Tire pressure question (1 Viewer)

Users Who Are Viewing This Thread (Users: 0, Guests: 1)

Hi All,

This is my first time posting here - I hope you can help!

I'm working on a vehicle shock simulation, and my question below will help me understand some dynamics (really statics) involved in my problem.

How is it possible to change the pressure in your car's tires? If one were to hook up a pressure guage to a vehicle tire, wouldn't the pressure always have to equal

p = (m*g)/a

where m is a quarter (approximate) of the car's mass, and A is the surface area the gas is acting on.

If the pressure is more or less than this, wouldn't the car not be static?

I understand the volume of the tire is changing when air is added or subtracted, but it seems to me that the pressure should always be the same, jus the mass of air contained in the tire is changing.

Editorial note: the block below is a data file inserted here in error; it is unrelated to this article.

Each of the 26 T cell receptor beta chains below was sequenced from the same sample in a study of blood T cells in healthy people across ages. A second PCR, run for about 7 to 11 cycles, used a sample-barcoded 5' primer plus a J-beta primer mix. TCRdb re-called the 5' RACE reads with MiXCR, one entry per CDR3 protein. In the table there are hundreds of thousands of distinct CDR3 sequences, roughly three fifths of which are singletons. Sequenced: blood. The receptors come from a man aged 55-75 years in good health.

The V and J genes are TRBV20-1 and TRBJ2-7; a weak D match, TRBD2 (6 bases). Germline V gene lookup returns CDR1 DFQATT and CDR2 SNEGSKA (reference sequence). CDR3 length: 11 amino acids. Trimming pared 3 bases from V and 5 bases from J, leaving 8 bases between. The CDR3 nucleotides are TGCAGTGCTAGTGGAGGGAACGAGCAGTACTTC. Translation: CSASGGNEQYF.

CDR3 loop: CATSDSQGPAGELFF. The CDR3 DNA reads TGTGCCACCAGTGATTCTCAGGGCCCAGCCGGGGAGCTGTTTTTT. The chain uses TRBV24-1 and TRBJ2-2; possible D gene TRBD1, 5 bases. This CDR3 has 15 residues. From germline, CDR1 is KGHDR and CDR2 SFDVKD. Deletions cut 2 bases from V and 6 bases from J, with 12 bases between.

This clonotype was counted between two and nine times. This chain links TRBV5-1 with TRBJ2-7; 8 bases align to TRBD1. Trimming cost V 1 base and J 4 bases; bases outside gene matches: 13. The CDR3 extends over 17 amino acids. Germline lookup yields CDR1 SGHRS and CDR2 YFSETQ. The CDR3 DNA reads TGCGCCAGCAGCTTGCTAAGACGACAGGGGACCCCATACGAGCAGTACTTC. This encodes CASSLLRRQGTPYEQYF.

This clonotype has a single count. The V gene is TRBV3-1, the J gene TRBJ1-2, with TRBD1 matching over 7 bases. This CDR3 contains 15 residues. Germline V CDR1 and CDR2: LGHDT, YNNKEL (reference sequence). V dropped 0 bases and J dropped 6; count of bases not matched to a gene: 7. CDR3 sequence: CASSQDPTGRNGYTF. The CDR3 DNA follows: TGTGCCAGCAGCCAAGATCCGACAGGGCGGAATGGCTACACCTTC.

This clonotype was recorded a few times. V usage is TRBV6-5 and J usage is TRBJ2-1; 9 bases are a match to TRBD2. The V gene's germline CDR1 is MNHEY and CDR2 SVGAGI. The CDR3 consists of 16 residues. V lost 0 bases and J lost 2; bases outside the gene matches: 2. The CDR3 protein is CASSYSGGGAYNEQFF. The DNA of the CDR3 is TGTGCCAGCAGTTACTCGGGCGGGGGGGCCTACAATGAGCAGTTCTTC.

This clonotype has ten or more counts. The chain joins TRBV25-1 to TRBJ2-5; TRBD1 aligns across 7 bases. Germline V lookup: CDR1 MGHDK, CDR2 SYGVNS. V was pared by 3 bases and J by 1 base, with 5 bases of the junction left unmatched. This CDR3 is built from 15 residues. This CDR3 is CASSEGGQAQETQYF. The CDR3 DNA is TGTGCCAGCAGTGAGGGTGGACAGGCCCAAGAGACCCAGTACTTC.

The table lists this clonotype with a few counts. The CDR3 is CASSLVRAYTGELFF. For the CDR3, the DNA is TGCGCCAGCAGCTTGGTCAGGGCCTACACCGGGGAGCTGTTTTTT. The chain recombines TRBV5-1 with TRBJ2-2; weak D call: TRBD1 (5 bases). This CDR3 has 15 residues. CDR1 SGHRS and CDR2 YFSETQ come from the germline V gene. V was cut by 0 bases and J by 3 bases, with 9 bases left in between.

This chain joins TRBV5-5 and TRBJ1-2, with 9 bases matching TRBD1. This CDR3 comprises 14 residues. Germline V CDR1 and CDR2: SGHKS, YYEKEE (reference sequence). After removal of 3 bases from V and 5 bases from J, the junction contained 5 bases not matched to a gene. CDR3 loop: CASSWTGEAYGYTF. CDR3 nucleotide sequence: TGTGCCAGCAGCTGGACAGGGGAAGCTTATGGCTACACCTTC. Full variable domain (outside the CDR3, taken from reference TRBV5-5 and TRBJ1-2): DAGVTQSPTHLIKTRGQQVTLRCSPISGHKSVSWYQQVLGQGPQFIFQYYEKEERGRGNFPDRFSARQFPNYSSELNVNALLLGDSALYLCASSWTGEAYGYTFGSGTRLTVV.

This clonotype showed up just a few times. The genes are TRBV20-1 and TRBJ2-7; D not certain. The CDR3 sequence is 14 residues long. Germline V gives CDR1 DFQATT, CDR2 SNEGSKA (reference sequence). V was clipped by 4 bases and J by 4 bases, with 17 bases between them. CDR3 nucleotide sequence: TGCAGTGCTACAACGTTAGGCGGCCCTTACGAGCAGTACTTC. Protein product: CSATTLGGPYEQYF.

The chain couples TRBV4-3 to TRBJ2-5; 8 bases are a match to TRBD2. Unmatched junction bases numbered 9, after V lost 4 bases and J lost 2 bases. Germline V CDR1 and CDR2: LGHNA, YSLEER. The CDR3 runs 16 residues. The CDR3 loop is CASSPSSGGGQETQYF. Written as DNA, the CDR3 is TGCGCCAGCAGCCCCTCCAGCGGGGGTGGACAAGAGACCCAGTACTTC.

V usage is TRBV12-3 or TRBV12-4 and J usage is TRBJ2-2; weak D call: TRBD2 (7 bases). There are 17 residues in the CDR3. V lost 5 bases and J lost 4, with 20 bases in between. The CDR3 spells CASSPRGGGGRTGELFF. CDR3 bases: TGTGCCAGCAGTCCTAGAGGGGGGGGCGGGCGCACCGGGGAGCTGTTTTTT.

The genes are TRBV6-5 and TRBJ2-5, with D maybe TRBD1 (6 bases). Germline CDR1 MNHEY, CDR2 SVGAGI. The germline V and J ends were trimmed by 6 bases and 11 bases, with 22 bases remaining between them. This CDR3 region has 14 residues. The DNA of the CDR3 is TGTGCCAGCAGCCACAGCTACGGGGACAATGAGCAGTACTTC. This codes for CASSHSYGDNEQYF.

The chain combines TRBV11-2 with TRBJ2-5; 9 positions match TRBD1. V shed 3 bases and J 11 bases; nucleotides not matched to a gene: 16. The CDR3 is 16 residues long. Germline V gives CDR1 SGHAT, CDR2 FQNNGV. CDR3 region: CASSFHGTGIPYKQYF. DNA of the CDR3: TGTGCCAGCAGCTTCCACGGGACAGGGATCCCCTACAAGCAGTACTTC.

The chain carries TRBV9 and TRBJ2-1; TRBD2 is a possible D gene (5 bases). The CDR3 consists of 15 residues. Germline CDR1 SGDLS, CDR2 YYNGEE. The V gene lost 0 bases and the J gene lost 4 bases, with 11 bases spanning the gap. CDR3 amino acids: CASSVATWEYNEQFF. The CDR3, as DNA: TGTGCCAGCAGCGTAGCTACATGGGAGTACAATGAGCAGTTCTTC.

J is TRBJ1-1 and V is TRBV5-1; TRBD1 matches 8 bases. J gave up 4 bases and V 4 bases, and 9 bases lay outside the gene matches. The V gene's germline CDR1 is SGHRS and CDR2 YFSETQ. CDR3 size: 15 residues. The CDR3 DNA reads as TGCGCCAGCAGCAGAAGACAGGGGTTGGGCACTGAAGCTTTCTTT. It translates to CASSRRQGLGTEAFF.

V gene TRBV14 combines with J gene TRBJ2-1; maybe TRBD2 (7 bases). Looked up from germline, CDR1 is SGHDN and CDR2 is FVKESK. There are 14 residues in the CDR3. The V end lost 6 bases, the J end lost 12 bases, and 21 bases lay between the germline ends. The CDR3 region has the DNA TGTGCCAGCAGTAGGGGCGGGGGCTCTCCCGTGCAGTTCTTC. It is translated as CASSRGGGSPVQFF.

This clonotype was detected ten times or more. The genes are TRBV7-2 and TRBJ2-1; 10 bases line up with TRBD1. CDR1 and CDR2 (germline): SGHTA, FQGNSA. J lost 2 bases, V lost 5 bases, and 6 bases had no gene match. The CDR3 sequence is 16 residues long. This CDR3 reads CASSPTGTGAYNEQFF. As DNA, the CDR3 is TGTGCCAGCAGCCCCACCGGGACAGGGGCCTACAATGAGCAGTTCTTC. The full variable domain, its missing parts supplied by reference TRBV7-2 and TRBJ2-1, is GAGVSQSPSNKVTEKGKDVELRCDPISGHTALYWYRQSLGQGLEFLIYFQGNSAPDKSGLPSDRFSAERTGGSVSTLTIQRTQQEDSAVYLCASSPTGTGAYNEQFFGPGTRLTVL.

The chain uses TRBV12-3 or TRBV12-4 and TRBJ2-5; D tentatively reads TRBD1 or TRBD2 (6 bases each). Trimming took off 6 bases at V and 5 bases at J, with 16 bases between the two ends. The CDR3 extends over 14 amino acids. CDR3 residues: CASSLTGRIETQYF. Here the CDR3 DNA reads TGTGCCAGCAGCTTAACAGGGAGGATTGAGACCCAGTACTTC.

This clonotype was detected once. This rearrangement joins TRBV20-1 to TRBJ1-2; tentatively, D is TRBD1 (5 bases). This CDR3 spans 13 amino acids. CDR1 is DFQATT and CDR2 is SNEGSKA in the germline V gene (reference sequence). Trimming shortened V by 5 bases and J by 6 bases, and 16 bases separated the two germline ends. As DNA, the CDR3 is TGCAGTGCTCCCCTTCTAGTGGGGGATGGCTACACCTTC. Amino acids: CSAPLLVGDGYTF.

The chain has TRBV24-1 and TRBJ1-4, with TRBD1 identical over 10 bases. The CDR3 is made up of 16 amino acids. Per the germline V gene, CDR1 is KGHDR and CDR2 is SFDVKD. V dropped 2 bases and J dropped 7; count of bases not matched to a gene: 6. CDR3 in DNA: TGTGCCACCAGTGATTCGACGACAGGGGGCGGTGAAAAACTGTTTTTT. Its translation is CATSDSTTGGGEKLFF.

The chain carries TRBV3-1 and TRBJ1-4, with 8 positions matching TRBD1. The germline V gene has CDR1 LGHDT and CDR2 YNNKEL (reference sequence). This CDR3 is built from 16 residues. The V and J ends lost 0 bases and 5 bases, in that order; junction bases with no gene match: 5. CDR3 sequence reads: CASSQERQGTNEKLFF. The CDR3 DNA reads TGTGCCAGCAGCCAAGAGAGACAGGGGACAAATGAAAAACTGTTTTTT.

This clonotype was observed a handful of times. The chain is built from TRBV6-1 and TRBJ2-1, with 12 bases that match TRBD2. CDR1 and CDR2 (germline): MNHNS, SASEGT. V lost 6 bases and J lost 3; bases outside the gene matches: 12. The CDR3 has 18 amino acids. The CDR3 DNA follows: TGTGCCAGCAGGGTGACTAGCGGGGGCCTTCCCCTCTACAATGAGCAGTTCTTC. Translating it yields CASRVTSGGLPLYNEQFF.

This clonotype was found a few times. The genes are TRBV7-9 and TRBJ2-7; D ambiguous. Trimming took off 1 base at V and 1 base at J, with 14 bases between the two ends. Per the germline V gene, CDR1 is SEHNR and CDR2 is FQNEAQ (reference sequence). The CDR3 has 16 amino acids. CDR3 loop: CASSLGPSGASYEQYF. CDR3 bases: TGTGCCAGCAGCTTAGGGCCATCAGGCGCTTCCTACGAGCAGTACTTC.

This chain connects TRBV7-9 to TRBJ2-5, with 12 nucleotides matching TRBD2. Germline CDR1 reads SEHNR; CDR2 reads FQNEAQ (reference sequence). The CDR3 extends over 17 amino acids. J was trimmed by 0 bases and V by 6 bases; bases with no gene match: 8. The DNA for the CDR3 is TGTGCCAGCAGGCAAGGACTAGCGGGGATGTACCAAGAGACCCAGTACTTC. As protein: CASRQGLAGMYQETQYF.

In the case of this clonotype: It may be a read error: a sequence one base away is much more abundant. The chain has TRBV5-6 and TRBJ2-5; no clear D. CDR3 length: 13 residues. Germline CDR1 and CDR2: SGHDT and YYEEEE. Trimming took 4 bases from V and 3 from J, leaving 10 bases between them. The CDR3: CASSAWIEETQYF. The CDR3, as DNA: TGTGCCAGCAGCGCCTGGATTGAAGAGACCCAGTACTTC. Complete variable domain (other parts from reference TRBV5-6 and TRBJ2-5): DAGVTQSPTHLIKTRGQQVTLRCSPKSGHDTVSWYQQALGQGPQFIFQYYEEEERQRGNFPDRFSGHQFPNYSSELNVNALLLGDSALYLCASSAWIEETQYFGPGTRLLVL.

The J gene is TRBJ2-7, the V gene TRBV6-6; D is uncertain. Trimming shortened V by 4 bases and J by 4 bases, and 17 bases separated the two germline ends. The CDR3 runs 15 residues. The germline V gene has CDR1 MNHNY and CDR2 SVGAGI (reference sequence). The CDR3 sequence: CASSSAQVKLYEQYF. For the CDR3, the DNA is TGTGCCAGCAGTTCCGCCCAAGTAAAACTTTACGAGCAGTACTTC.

I hope my question is clear. I appreciate all help!


As you increase the tire pressure, the tire hardens up more and more, so the area of the contact patch with the ground gets a little smaller. But I don't think that's the main effect. You can also put high pressure into your spare tire, which isn't supporting the car at all, right? So a lot of the pressure goes into creating tension in the rubber of the tire itself.
thanks for the reply, berkeman. I'll have to think about that one.

The Physics Forums Way

We Value Quality
• Topics based on mainstream science
• Proper English grammar and spelling
We Value Civility
• Positive and compassionate attitudes
• Patience while debating
We Value Productivity
• Disciplined to remain on-topic
• Recognition of own weaknesses
• Solo and co-op problem solving